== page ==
A recent study suggested that fruquintinib combined with the anti-programmed death-1 (PD-1) antibody toripalimab has a better effect compared with fruquintinib alone in the third-line treatment of patients with refractory metastatic colorectal cancer (mCRC). The results appeared in the Journal of Gastrointestinal Oncology.
In this single-arm, single-center, prospective, phase 2 clinical trial, researchers assessed 19 Chinese microsatellite stabilized (MSS) patients (median age, 52 years) with refractory or advanced mCRC. The trial population received fruquintinib (5 mg orally once daily for 3 weeks followed by 1 week off in 4-week cycles) plus toripalimab (240 mg intravenously administered on day 1 once every 3 weeks). The respective treatments were administered until disease progression or unacceptable toxicity. In addition to toxicity, investigators analyzed the objective response rate (ORR), progression-free survival (PFS), overall survival (OS), 1-year PFS rate, and disease control rate.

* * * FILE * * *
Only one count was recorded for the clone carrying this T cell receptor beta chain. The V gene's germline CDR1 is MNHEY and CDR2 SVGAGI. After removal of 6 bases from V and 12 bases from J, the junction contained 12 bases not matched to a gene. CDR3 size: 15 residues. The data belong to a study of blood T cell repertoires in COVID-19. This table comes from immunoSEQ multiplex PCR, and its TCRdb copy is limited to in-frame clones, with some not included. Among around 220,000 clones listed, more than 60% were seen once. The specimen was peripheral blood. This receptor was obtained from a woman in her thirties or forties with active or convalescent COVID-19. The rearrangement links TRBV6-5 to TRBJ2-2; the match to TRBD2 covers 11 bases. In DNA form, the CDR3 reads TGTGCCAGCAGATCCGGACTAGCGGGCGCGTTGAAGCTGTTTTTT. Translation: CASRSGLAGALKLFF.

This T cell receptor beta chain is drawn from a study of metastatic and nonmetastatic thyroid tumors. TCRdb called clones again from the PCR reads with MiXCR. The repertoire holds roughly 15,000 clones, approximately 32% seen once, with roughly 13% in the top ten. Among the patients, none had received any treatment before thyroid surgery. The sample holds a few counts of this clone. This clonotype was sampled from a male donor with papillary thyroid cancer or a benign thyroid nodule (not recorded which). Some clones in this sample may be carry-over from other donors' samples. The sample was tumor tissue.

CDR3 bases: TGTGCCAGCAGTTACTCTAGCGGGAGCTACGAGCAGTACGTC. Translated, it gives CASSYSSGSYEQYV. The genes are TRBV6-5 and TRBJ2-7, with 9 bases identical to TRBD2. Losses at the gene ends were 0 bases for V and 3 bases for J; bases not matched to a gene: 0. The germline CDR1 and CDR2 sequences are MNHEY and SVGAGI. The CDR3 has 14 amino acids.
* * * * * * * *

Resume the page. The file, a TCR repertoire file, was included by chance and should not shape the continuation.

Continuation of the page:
Their findings showed that approximately 21% of patients achieved a partial response, more than 52% experienced stable disease, and around 21% experienced progressive disease. The ORR was observed to be 21.05%, while median PFS and OS were 5.98 months and 11.10 months, respectively. The treatment combination yielded greater PFS in patients with peritoneal metastasis. The investigators noted that the most common treatment-related adverse reactions were fatigue (57.89%), hepatic dysfunction (42.11%), and hypertension (36.84%). No serious adverse effects or adverse effect-related deaths were reported in this trial.
“Our study provides evidence supporting fruquintinib combined with an anti-PD-1 monoclonal antibody [has] the better effect than fruquintinib alone in the third-line setting for Chinese patients with MSS advanced colorectal cancer. Primary lesion excision and peritoneal metastasis were independent prognostic factors of PFS,” the investigators concluded, though they noted that further “well-designed, prospective, large-scale studies are needed to validate this outcome.”